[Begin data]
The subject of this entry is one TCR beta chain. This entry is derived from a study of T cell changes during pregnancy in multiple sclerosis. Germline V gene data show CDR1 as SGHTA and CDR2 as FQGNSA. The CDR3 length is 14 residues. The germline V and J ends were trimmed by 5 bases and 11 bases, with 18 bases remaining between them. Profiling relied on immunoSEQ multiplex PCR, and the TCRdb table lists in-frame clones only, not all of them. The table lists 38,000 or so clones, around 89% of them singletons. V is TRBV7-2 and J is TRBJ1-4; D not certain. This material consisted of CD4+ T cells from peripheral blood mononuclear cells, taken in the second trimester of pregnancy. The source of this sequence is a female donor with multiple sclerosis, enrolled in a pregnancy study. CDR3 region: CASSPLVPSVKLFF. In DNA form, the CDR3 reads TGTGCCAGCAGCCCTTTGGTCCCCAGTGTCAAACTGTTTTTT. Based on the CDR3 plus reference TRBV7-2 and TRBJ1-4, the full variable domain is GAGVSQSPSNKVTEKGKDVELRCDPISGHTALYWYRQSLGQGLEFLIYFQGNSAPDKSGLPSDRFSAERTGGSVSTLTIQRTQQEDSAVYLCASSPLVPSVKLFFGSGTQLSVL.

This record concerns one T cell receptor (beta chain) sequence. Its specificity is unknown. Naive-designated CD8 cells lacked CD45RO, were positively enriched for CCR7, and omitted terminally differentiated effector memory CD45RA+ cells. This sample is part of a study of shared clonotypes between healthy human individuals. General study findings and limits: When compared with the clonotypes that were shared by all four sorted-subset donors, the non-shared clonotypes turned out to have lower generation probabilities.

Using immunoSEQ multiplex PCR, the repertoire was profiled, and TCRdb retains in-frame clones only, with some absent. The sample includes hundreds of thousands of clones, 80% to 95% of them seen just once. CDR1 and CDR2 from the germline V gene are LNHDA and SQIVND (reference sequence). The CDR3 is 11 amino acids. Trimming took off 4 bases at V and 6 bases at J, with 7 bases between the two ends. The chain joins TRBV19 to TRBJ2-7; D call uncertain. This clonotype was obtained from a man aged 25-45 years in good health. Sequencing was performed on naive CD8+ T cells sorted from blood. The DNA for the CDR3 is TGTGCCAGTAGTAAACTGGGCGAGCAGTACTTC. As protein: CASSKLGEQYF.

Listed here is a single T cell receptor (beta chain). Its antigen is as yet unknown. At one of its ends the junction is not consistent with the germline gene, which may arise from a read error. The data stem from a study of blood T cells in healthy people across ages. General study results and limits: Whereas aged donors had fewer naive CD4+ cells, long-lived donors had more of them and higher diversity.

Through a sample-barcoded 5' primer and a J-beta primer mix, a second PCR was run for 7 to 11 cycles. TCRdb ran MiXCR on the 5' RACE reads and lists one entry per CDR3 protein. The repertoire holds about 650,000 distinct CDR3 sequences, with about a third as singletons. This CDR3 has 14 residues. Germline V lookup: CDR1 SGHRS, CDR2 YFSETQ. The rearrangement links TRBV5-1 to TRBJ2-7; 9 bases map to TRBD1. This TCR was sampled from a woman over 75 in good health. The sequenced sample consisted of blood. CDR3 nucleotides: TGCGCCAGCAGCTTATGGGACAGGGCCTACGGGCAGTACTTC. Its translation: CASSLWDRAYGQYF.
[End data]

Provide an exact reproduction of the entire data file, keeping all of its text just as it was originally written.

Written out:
The subject of this entry is one TCR beta chain. This entry is derived from a study of T cell changes during pregnancy in multiple sclerosis. Germline V gene data show CDR1 as SGHTA and CDR2 as FQGNSA. The CDR3 length is 14 residues. The germline V and J ends were trimmed by 5 bases and 11 bases, with 18 bases remaining between them. Profiling relied on immunoSEQ multiplex PCR, and the TCRdb table lists in-frame clones only, not all of them. The table lists 38,000 or so clones, around 89% of them singletons. V is TRBV7-2 and J is TRBJ1-4; D not certain. This material consisted of CD4+ T cells from peripheral blood mononuclear cells, taken in the second trimester of pregnancy. The source of this sequence is a female donor with multiple sclerosis, enrolled in a pregnancy study. CDR3 region: CASSPLVPSVKLFF. In DNA form, the CDR3 reads TGTGCCAGCAGCCCTTTGGTCCCCAGTGTCAAACTGTTTTTT. Based on the CDR3 plus reference TRBV7-2 and TRBJ1-4, the full variable domain is GAGVSQSPSNKVTEKGKDVELRCDPISGHTALYWYRQSLGQGLEFLIYFQGNSAPDKSGLPSDRFSAERTGGSVSTLTIQRTQQEDSAVYLCASSPLVPSVKLFFGSGTQLSVL.

This record concerns one T cell receptor (beta chain) sequence. Its specificity is unknown. Naive-designated CD8 cells lacked CD45RO, were positively enriched for CCR7, and omitted terminally differentiated effector memory CD45RA+ cells. This sample is part of a study of shared clonotypes between healthy human individuals. General study findings and limits: When compared with the clonotypes that were shared by all four sorted-subset donors, the non-shared clonotypes turned out to have lower generation probabilities.

Using immunoSEQ multiplex PCR, the repertoire was profiled, and TCRdb retains in-frame clones only, with some absent. The sample includes hundreds of thousands of clones, 80% to 95% of them seen just once. CDR1 and CDR2 from the germline V gene are LNHDA and SQIVND (reference sequence). The CDR3 is 11 amino acids. Trimming took off 4 bases at V and 6 bases at J, with 7 bases between the two ends. The chain joins TRBV19 to TRBJ2-7; D call uncertain. This clonotype was obtained from a man aged 25-45 years in good health. Sequencing was performed on naive CD8+ T cells sorted from blood. The DNA for the CDR3 is TGTGCCAGTAGTAAACTGGGCGAGCAGTACTTC. As protein: CASSKLGEQYF.

Listed here is a single T cell receptor (beta chain). Its antigen is as yet unknown. At one of its ends the junction is not consistent with the germline gene, which may arise from a read error. The data stem from a study of blood T cells in healthy people across ages. General study results and limits: Whereas aged donors had fewer naive CD4+ cells, long-lived donors had more of them and higher diversity.

Through a sample-barcoded 5' primer and a J-beta primer mix, a second PCR was run for 7 to 11 cycles. TCRdb ran MiXCR on the 5' RACE reads and lists one entry per CDR3 protein. The repertoire holds about 650,000 distinct CDR3 sequences, with about a third as singletons. This CDR3 has 14 residues. Germline V lookup: CDR1 SGHRS, CDR2 YFSETQ. The rearrangement links TRBV5-1 to TRBJ2-7; 9 bases map to TRBD1. This TCR was sampled from a woman over 75 in good health. The sequenced sample consisted of blood. CDR3 nucleotides: TGCGCCAGCAGCTTATGGGACAGGGCCTACGGGCAGTACTTC. Its translation: CASSLWDRAYGQYF.